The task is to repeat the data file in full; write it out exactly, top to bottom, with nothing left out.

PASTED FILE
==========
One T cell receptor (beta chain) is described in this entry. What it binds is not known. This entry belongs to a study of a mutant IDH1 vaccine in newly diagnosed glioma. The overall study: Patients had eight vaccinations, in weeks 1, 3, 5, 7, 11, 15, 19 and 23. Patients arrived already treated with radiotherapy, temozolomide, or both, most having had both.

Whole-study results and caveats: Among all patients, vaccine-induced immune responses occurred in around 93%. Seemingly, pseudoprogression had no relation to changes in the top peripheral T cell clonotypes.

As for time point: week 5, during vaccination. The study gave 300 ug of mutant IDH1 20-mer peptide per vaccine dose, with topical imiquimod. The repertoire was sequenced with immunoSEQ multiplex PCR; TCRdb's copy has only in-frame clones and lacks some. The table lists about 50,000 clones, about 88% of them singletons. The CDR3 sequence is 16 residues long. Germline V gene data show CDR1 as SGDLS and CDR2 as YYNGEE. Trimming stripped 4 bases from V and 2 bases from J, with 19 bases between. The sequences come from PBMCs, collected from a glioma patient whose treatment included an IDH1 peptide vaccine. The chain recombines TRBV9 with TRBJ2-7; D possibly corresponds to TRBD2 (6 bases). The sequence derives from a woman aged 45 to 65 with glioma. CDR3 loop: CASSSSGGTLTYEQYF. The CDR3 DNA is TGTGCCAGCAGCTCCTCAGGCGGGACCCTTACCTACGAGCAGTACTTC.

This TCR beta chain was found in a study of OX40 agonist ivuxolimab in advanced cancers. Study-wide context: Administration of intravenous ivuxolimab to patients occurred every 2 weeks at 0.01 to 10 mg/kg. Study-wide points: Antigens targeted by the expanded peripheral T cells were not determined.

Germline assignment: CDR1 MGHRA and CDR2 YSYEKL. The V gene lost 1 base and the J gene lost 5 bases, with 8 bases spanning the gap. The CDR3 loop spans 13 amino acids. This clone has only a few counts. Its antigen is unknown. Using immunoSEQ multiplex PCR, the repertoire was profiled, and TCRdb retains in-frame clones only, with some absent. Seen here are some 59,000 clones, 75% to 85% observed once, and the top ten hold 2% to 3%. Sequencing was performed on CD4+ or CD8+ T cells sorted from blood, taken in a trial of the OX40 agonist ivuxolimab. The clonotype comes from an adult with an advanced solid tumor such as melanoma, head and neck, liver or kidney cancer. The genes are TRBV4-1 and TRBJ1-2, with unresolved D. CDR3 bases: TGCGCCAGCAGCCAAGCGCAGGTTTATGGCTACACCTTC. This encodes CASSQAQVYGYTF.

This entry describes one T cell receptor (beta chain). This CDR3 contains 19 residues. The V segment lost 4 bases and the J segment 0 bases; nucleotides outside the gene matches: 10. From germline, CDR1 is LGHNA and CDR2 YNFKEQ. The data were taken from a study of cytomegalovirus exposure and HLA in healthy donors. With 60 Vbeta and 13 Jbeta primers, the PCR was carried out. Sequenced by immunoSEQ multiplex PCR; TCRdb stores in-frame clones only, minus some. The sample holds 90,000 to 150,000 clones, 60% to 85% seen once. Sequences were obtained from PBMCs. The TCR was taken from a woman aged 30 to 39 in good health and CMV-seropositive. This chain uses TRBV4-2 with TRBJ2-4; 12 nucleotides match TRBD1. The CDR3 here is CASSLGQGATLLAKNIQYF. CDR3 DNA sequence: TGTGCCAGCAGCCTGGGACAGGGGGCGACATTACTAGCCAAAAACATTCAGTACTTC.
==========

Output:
One T cell receptor (beta chain) is described in this entry. What it binds is not known. This entry belongs to a study of a mutant IDH1 vaccine in newly diagnosed glioma. The overall study: Patients had eight vaccinations, in weeks 1, 3, 5, 7, 11, 15, 19 and 23. Patients arrived already treated with radiotherapy, temozolomide, or both, most having had both.

Whole-study results and caveats: Among all patients, vaccine-induced immune responses occurred in around 93%. Seemingly, pseudoprogression had no relation to changes in the top peripheral T cell clonotypes.

As for time point: week 5, during vaccination. The study gave 300 ug of mutant IDH1 20-mer peptide per vaccine dose, with topical imiquimod. The repertoire was sequenced with immunoSEQ multiplex PCR; TCRdb's copy has only in-frame clones and lacks some. The table lists about 50,000 clones, about 88% of them singletons. The CDR3 sequence is 16 residues long. Germline V gene data show CDR1 as SGDLS and CDR2 as YYNGEE. Trimming stripped 4 bases from V and 2 bases from J, with 19 bases between. The sequences come from PBMCs, collected from a glioma patient whose treatment included an IDH1 peptide vaccine. The chain recombines TRBV9 with TRBJ2-7; D possibly corresponds to TRBD2 (6 bases). The sequence derives from a woman aged 45 to 65 with glioma. CDR3 loop: CASSSSGGTLTYEQYF. The CDR3 DNA is TGTGCCAGCAGCTCCTCAGGCGGGACCCTTACCTACGAGCAGTACTTC.

This TCR beta chain was found in a study of OX40 agonist ivuxolimab in advanced cancers. Study-wide context: Administration of intravenous ivuxolimab to patients occurred every 2 weeks at 0.01 to 10 mg/kg. Study-wide points: Antigens targeted by the expanded peripheral T cells were not determined.

Germline assignment: CDR1 MGHRA and CDR2 YSYEKL. The V gene lost 1 base and the J gene lost 5 bases, with 8 bases spanning the gap. The CDR3 loop spans 13 amino acids. This clone has only a few counts. Its antigen is unknown. Using immunoSEQ multiplex PCR, the repertoire was profiled, and TCRdb retains in-frame clones only, with some absent. Seen here are some 59,000 clones, 75% to 85% observed once, and the top ten hold 2% to 3%. Sequencing was performed on CD4+ or CD8+ T cells sorted from blood, taken in a trial of the OX40 agonist ivuxolimab. The clonotype comes from an adult with an advanced solid tumor such as melanoma, head and neck, liver or kidney cancer. The genes are TRBV4-1 and TRBJ1-2, with unresolved D. CDR3 bases: TGCGCCAGCAGCCAAGCGCAGGTTTATGGCTACACCTTC. This encodes CASSQAQVYGYTF.

This entry describes one T cell receptor (beta chain). This CDR3 contains 19 residues. The V segment lost 4 bases and the J segment 0 bases; nucleotides outside the gene matches: 10. From germline, CDR1 is LGHNA and CDR2 YNFKEQ. The data were taken from a study of cytomegalovirus exposure and HLA in healthy donors. With 60 Vbeta and 13 Jbeta primers, the PCR was carried out. Sequenced by immunoSEQ multiplex PCR; TCRdb stores in-frame clones only, minus some. The sample holds 90,000 to 150,000 clones, 60% to 85% seen once. Sequences were obtained from PBMCs. The TCR was taken from a woman aged 30 to 39 in good health and CMV-seropositive. This chain uses TRBV4-2 with TRBJ2-4; 12 nucleotides match TRBD1. The CDR3 here is CASSLGQGATLLAKNIQYF. CDR3 DNA sequence: TGTGCCAGCAGCCTGGGACAGGGGGCGACATTACTAGCCAAAAACATTCAGTACTTC.